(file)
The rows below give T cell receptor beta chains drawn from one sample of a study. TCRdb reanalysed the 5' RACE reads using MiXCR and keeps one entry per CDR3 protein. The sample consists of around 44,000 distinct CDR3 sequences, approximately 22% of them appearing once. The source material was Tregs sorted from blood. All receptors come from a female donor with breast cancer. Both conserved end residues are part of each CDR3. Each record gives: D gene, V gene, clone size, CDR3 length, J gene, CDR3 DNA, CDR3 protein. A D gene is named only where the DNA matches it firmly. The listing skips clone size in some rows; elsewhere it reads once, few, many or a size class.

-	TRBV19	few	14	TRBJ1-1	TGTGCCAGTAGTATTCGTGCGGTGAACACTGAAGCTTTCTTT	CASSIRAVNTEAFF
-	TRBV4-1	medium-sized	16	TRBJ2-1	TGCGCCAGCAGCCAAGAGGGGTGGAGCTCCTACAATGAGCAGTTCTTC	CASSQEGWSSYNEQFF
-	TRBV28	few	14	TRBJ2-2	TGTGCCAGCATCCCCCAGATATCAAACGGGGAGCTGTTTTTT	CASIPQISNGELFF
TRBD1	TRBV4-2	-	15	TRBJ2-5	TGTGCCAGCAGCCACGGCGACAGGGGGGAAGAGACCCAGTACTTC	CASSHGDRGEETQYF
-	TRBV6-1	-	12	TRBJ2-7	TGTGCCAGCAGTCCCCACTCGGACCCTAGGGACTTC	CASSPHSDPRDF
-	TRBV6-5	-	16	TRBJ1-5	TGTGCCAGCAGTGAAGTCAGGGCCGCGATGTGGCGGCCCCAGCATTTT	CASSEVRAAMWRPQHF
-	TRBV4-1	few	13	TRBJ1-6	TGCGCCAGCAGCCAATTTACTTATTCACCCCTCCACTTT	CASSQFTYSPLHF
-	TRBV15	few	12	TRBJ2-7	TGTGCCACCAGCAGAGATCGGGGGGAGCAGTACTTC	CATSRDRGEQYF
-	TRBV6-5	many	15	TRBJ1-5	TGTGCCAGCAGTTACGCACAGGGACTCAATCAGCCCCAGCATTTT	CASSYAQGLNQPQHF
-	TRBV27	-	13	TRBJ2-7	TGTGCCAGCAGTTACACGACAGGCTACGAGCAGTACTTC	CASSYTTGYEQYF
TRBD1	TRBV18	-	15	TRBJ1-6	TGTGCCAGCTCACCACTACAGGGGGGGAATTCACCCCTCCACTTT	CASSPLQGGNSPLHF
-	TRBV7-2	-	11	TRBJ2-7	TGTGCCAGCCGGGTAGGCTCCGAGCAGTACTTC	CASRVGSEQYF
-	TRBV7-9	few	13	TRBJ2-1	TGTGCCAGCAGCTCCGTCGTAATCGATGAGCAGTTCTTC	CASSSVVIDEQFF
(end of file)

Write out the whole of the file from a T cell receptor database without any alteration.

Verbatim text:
The rows below give T cell receptor beta chains drawn from one sample of a study. TCRdb reanalysed the 5' RACE reads using MiXCR and keeps one entry per CDR3 protein. The sample consists of around 44,000 distinct CDR3 sequences, approximately 22% of them appearing once. The source material was Tregs sorted from blood. All receptors come from a female donor with breast cancer. Both conserved end residues are part of each CDR3. Each record gives: D gene, V gene, clone size, CDR3 length, J gene, CDR3 DNA, CDR3 protein. A D gene is named only where the DNA matches it firmly. The listing skips clone size in some rows; elsewhere it reads once, few, many or a size class.

-	TRBV19	few	14	TRBJ1-1	TGTGCCAGTAGTATTCGTGCGGTGAACACTGAAGCTTTCTTT	CASSIRAVNTEAFF
-	TRBV4-1	medium-sized	16	TRBJ2-1	TGCGCCAGCAGCCAAGAGGGGTGGAGCTCCTACAATGAGCAGTTCTTC	CASSQEGWSSYNEQFF
-	TRBV28	few	14	TRBJ2-2	TGTGCCAGCATCCCCCAGATATCAAACGGGGAGCTGTTTTTT	CASIPQISNGELFF
TRBD1	TRBV4-2	-	15	TRBJ2-5	TGTGCCAGCAGCCACGGCGACAGGGGGGAAGAGACCCAGTACTTC	CASSHGDRGEETQYF
-	TRBV6-1	-	12	TRBJ2-7	TGTGCCAGCAGTCCCCACTCGGACCCTAGGGACTTC	CASSPHSDPRDF
-	TRBV6-5	-	16	TRBJ1-5	TGTGCCAGCAGTGAAGTCAGGGCCGCGATGTGGCGGCCCCAGCATTTT	CASSEVRAAMWRPQHF
-	TRBV4-1	few	13	TRBJ1-6	TGCGCCAGCAGCCAATTTACTTATTCACCCCTCCACTTT	CASSQFTYSPLHF
-	TRBV15	few	12	TRBJ2-7	TGTGCCACCAGCAGAGATCGGGGGGAGCAGTACTTC	CATSRDRGEQYF
-	TRBV6-5	many	15	TRBJ1-5	TGTGCCAGCAGTTACGCACAGGGACTCAATCAGCCCCAGCATTTT	CASSYAQGLNQPQHF
-	TRBV27	-	13	TRBJ2-7	TGTGCCAGCAGTTACACGACAGGCTACGAGCAGTACTTC	CASSYTTGYEQYF
TRBD1	TRBV18	-	15	TRBJ1-6	TGTGCCAGCTCACCACTACAGGGGGGGAATTCACCCCTCCACTTT	CASSPLQGGNSPLHF
-	TRBV7-2	-	11	TRBJ2-7	TGTGCCAGCCGGGTAGGCTCCGAGCAGTACTTC	CASRVGSEQYF
-	TRBV7-9	few	13	TRBJ2-1	TGTGCCAGCAGCTCCGTCGTAATCGATGAGCAGTTCTTC	CASSSVVIDEQFF